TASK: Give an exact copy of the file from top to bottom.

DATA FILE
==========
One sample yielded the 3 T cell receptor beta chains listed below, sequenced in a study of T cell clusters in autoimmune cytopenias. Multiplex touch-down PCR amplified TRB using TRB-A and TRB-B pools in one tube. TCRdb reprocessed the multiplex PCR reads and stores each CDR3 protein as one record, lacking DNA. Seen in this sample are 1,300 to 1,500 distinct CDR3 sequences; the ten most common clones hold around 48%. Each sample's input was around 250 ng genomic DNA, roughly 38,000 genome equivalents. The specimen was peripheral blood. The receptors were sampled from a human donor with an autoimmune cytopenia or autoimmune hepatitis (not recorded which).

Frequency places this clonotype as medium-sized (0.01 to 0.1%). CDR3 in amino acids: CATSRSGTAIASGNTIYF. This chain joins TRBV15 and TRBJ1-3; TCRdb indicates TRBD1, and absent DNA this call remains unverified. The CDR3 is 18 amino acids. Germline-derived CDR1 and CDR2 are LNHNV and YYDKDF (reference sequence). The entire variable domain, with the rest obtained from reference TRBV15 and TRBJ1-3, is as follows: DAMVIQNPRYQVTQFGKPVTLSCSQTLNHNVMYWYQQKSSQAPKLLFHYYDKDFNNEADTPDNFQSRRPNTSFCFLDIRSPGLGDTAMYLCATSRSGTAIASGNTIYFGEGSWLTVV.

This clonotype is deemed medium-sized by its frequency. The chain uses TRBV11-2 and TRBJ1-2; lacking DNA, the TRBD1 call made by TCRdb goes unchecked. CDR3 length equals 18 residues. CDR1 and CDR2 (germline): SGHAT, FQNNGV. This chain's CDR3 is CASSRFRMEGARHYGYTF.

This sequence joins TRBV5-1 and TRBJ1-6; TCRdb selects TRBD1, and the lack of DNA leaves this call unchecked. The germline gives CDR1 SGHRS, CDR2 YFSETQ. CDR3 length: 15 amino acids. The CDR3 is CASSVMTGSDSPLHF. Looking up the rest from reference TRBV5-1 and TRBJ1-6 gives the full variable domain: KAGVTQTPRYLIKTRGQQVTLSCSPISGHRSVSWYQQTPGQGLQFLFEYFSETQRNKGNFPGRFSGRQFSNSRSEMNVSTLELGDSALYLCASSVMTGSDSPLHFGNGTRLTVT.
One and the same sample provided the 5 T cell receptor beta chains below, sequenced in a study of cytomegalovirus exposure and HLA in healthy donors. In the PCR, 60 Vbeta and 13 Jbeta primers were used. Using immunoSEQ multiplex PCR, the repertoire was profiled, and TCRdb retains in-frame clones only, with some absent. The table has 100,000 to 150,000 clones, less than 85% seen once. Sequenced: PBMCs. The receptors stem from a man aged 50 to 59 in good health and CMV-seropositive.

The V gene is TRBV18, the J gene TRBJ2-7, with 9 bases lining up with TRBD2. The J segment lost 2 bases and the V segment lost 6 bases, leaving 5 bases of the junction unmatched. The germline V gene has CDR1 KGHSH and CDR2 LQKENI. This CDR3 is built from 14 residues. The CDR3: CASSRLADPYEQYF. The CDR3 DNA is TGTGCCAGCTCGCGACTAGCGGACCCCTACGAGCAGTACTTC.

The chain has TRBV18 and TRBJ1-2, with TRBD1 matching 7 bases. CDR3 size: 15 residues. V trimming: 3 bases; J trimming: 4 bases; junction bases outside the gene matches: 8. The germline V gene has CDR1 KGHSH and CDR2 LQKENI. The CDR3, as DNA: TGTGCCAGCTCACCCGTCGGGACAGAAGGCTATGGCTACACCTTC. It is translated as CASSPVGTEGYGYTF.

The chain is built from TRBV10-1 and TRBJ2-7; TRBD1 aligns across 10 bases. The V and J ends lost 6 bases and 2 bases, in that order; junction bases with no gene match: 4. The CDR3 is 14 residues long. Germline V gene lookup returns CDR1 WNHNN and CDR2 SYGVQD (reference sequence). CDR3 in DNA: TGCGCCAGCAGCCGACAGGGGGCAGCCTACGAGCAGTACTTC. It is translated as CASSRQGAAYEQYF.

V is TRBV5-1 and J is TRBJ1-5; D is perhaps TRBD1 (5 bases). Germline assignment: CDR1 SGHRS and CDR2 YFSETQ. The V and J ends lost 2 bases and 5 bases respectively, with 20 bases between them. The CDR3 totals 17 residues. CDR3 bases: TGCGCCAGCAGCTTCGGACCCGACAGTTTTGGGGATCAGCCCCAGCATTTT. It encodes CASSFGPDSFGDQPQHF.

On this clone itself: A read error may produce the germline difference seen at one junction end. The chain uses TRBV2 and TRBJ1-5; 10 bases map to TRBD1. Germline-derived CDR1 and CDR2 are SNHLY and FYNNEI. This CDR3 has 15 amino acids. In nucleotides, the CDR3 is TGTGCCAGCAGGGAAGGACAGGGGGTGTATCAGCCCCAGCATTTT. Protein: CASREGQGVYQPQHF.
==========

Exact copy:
One sample yielded the 3 T cell receptor beta chains listed below, sequenced in a study of T cell clusters in autoimmune cytopenias. Multiplex touch-down PCR amplified TRB using TRB-A and TRB-B pools in one tube. TCRdb reprocessed the multiplex PCR reads and stores each CDR3 protein as one record, lacking DNA. Seen in this sample are 1,300 to 1,500 distinct CDR3 sequences; the ten most common clones hold around 48%. Each sample's input was around 250 ng genomic DNA, roughly 38,000 genome equivalents. The specimen was peripheral blood. The receptors were sampled from a human donor with an autoimmune cytopenia or autoimmune hepatitis (not recorded which).

Frequency places this clonotype as medium-sized (0.01 to 0.1%). CDR3 in amino acids: CATSRSGTAIASGNTIYF. This chain joins TRBV15 and TRBJ1-3; TCRdb indicates TRBD1, and absent DNA this call remains unverified. The CDR3 is 18 amino acids. Germline-derived CDR1 and CDR2 are LNHNV and YYDKDF (reference sequence). The entire variable domain, with the rest obtained from reference TRBV15 and TRBJ1-3, is as follows: DAMVIQNPRYQVTQFGKPVTLSCSQTLNHNVMYWYQQKSSQAPKLLFHYYDKDFNNEADTPDNFQSRRPNTSFCFLDIRSPGLGDTAMYLCATSRSGTAIASGNTIYFGEGSWLTVV.

This clonotype is deemed medium-sized by its frequency. The chain uses TRBV11-2 and TRBJ1-2; lacking DNA, the TRBD1 call made by TCRdb goes unchecked. CDR3 length equals 18 residues. CDR1 and CDR2 (germline): SGHAT, FQNNGV. This chain's CDR3 is CASSRFRMEGARHYGYTF.

This sequence joins TRBV5-1 and TRBJ1-6; TCRdb selects TRBD1, and the lack of DNA leaves this call unchecked. The germline gives CDR1 SGHRS, CDR2 YFSETQ. CDR3 length: 15 amino acids. The CDR3 is CASSVMTGSDSPLHF. Looking up the rest from reference TRBV5-1 and TRBJ1-6 gives the full variable domain: KAGVTQTPRYLIKTRGQQVTLSCSPISGHRSVSWYQQTPGQGLQFLFEYFSETQRNKGNFPGRFSGRQFSNSRSEMNVSTLELGDSALYLCASSVMTGSDSPLHFGNGTRLTVT.
One and the same sample provided the 5 T cell receptor beta chains below, sequenced in a study of cytomegalovirus exposure and HLA in healthy donors. In the PCR, 60 Vbeta and 13 Jbeta primers were used. Using immunoSEQ multiplex PCR, the repertoire was profiled, and TCRdb retains in-frame clones only, with some absent. The table has 100,000 to 150,000 clones, less than 85% seen once. Sequenced: PBMCs. The receptors stem from a man aged 50 to 59 in good health and CMV-seropositive.

The V gene is TRBV18, the J gene TRBJ2-7, with 9 bases lining up with TRBD2. The J segment lost 2 bases and the V segment lost 6 bases, leaving 5 bases of the junction unmatched. The germline V gene has CDR1 KGHSH and CDR2 LQKENI. This CDR3 is built from 14 residues. The CDR3: CASSRLADPYEQYF. The CDR3 DNA is TGTGCCAGCTCGCGACTAGCGGACCCCTACGAGCAGTACTTC.

The chain has TRBV18 and TRBJ1-2, with TRBD1 matching 7 bases. CDR3 size: 15 residues. V trimming: 3 bases; J trimming: 4 bases; junction bases outside the gene matches: 8. The germline V gene has CDR1 KGHSH and CDR2 LQKENI. The CDR3, as DNA: TGTGCCAGCTCACCCGTCGGGACAGAAGGCTATGGCTACACCTTC. It is translated as CASSPVGTEGYGYTF.

The chain is built from TRBV10-1 and TRBJ2-7; TRBD1 aligns across 10 bases. The V and J ends lost 6 bases and 2 bases, in that order; junction bases with no gene match: 4. The CDR3 is 14 residues long. Germline V gene lookup returns CDR1 WNHNN and CDR2 SYGVQD (reference sequence). CDR3 in DNA: TGCGCCAGCAGCCGACAGGGGGCAGCCTACGAGCAGTACTTC. It is translated as CASSRQGAAYEQYF.

V is TRBV5-1 and J is TRBJ1-5; D is perhaps TRBD1 (5 bases). Germline assignment: CDR1 SGHRS and CDR2 YFSETQ. The V and J ends lost 2 bases and 5 bases respectively, with 20 bases between them. The CDR3 totals 17 residues. CDR3 bases: TGCGCCAGCAGCTTCGGACCCGACAGTTTTGGGGATCAGCCCCAGCATTTT. It encodes CASSFGPDSFGDQPQHF.

On this clone itself: A read error may produce the germline difference seen at one junction end. The chain uses TRBV2 and TRBJ1-5; 10 bases map to TRBD1. Germline-derived CDR1 and CDR2 are SNHLY and FYNNEI. This CDR3 has 15 amino acids. In nucleotides, the CDR3 is TGTGCCAGCAGGGAAGGACAGGGGGTGTATCAGCCCCAGCATTTT. Protein: CASREGQGVYQPQHF.